The Work of Others
One way I’ve learned to convey my intentions to viewers is to look at a lot of other landscape photography. I don’t just glance at it but try to reverse engineer it. What view point did the photographer choose and what relationships does it create in the photo? I think about how I experience the photo and then try to figure out how the photo was made to lead to that experience.
Did the photographer’s lens choice exaggerate any relationships and if so, how would they have looked in person? Where is the light coming from in the photo and what effect does that have on my experience of viewing the photo. Are colors playing a significant role in my experience? Does the photo feel balanced or unbalanced and does it matter? Can I tell the photographers message? Is it clear what they wanted me to see?
Trying to discern the intention of others, and looking at the tools they used to show it to you, will make you a better photographer.
Practice and Be Honest
There is no substitute for structured practice. Structured practice means setting out with a goal, attempting to fulfill that goal and then evaluating your own performance. That applies to any endeavor, not just photography. Set out to make a landscape photo with intention. Take the time to think it through, then make the photo. When you get home, evaluate how we well you did.
While I’m out shooting I consciously think about my intention for a photo, and what I want the viewer to experience when seeing it. More importantly, when I review my photos, I try to “see it fresh” without consciously thinking about shooting it. I try to look at my own photos in the same way I look at the photos of others, breaking them down and guessing why I made the choices I made.
I also always try to come up with hypothetical ways to have made a better version of the image. Those might include things that weren’t actually possible at the time like “wait for better light” or “use an ultra wide lens which I don’t own yet” or simple things like simple changes in framing. Whatever those things are, I’m honest about how I could have made a better image.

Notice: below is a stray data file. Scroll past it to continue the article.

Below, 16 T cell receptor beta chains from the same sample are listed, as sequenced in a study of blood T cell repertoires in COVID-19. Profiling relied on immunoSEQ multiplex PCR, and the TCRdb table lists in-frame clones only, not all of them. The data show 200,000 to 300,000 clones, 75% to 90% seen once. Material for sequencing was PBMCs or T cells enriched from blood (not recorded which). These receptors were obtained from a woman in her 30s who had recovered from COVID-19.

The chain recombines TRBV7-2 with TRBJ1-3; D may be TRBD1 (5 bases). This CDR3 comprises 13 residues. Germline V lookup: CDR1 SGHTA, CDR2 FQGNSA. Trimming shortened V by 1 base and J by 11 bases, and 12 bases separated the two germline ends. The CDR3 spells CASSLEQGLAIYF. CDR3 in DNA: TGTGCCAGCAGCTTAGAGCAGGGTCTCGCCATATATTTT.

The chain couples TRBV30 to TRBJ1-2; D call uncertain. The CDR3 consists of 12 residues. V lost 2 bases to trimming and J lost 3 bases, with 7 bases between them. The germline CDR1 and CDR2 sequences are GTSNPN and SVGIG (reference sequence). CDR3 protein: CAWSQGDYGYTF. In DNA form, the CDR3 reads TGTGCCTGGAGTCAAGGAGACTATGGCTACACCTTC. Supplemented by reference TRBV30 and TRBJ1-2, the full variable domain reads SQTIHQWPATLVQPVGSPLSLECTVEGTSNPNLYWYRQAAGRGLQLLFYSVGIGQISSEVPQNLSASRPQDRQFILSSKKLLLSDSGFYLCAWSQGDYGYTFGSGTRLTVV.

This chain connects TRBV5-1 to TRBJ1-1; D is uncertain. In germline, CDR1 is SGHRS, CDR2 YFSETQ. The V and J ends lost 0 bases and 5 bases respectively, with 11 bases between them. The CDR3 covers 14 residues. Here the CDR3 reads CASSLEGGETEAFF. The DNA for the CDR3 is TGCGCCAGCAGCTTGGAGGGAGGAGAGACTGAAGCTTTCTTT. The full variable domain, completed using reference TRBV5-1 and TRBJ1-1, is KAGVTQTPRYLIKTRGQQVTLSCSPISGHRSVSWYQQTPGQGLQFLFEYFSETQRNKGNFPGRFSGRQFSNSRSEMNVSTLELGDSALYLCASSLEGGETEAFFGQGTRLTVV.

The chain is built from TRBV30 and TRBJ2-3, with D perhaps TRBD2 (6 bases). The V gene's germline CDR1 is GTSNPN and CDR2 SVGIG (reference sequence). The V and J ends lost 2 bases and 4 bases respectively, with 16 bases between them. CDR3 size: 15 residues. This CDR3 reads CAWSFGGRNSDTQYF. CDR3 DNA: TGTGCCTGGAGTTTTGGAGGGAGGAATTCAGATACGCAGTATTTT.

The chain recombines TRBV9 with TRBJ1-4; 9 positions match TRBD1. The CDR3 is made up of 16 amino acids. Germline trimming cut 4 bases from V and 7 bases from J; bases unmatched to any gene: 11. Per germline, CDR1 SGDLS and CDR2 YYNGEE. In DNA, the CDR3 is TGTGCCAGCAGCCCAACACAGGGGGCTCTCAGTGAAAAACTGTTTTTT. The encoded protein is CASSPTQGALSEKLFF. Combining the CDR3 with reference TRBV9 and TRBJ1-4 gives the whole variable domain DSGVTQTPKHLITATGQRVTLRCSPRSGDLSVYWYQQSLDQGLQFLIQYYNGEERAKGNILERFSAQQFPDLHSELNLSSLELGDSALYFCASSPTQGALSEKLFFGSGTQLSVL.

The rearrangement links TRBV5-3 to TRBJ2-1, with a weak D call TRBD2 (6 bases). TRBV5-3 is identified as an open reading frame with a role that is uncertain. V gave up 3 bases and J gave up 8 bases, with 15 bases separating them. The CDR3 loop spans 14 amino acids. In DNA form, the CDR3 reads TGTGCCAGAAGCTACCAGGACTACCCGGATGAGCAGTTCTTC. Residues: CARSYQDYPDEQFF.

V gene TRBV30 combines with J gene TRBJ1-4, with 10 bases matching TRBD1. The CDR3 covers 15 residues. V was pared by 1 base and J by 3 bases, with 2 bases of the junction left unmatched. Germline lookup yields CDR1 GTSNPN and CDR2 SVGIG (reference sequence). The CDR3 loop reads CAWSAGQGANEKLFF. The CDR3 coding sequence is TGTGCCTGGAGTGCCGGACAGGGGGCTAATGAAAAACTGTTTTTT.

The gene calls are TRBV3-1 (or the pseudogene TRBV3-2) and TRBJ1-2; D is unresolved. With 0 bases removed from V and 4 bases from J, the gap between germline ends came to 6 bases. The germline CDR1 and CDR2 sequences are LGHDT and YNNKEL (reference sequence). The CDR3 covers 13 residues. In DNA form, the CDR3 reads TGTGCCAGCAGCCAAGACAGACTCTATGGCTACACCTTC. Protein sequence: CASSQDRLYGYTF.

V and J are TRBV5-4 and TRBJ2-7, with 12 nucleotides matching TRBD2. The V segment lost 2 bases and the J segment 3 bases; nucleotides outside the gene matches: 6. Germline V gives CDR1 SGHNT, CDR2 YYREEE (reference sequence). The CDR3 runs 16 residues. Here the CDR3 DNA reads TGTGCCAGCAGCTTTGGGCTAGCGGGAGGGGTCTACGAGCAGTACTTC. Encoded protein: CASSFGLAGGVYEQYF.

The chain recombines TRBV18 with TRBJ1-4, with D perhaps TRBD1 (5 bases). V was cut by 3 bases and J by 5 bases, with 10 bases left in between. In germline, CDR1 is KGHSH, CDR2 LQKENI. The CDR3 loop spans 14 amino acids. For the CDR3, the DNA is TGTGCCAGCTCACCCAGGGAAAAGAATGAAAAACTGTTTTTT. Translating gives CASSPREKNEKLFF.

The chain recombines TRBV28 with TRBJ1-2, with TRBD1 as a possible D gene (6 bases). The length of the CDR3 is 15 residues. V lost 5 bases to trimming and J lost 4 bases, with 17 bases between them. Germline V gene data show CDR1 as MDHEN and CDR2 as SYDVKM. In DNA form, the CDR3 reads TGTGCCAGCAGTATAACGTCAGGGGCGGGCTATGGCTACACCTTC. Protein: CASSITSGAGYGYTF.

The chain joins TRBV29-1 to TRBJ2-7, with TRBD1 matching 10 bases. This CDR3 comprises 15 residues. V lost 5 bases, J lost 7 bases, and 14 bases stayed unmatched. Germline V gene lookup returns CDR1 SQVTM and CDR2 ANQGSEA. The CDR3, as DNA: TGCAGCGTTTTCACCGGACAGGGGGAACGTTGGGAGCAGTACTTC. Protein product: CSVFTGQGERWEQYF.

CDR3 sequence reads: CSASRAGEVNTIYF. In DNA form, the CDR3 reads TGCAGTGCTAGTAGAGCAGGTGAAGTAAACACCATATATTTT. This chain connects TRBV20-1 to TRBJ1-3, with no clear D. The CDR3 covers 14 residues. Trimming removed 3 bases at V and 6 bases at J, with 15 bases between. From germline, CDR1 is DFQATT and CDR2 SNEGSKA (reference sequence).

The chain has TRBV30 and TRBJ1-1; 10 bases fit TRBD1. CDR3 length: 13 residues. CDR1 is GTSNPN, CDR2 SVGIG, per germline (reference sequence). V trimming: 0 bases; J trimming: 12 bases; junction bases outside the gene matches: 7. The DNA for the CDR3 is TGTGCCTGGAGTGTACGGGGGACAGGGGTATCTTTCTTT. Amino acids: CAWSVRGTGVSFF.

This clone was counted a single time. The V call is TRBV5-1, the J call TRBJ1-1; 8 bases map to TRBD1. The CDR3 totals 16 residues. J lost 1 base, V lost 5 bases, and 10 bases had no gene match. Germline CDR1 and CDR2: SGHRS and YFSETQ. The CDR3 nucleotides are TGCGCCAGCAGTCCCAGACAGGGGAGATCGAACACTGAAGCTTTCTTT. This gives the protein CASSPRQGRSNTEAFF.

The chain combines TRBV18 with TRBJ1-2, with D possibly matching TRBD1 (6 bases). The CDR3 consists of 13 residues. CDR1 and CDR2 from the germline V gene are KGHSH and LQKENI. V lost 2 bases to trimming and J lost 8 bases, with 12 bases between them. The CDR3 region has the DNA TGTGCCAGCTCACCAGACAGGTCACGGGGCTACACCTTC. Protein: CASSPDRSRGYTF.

The Opinions of Others
Asking other people for their opinion of your art can be a questionable practice. Your mom and best friends are going to say they love it. They wish to affirm you. The people in that one Facebook group you know are likely either going to ignore your image or take the opportunity to bolster their own self esteem through their comments. The people most likely to give you quality feedback probably won’t speak up for fear of being lumped into one of the other two groups.
When I seek the opinion of others, it happens mainly in 2 ways:
First, I take part in a well organized critique based competitions. A judge shows and critiques every image publicly. Generally the judge has no vested interest in flattering or insulting anyone. And, they are going on record publicly with their opinions in a face-to-face setting. There is real pressure on a judge to give good feedback in that scenario. That doesn’t mean you can’t get poor advice or meaningless critiques, but I’ve found that there is great feedback to be had in this scenario, especially over multiple competitions.
Second, I will ask a trusted photographer for their honest opinion in a private setting. Because there is a trust relationship, and because it is private, they can give me honest feedback. The real strength of this situation is that there can be a dialogue about the image, and about what works and doesn’t for them.
In both scenarios, don’t look for praise. In many ways, praise is the least useful feedback you can get. Instead, listen for the indications of whether they “get” what I was trying to show them, and how I could have done that better.
Beyond Simple Rules
I wish I could hand you a simple check list, a procedure or even an algorithm for arriving at a vision for your images, or finding intention in the world, but I can’t, at least not yet. This is part of what makes landscape photography so soul crushing for me personally. When I succeed, it is sublime. Much of the time, it is just depressing because I see a great image in my head but just can’t bring it together in reality. Those failure just cause me to search that much harder most of the time. Landscape photography, at least for me, is about the hunt for photos.
We started with an Ansel Adams quote, and I think I’ll end with another:
Twelve significant photographs in any one year is a good crop.
Find great landscape photos is a slow process. It’s as much about being ready when a great scene presents itself as it is about finding a great scene.
He is a self taught experiential learner who is addicted to the possibilities that new (to him) gear open up. He loves to share the things he has worked out. Andrew started with a passion for landscape and night photography and quickly branched out to work in just about every form of photography. He is an ex-software developer with extensive experience in the IT realm.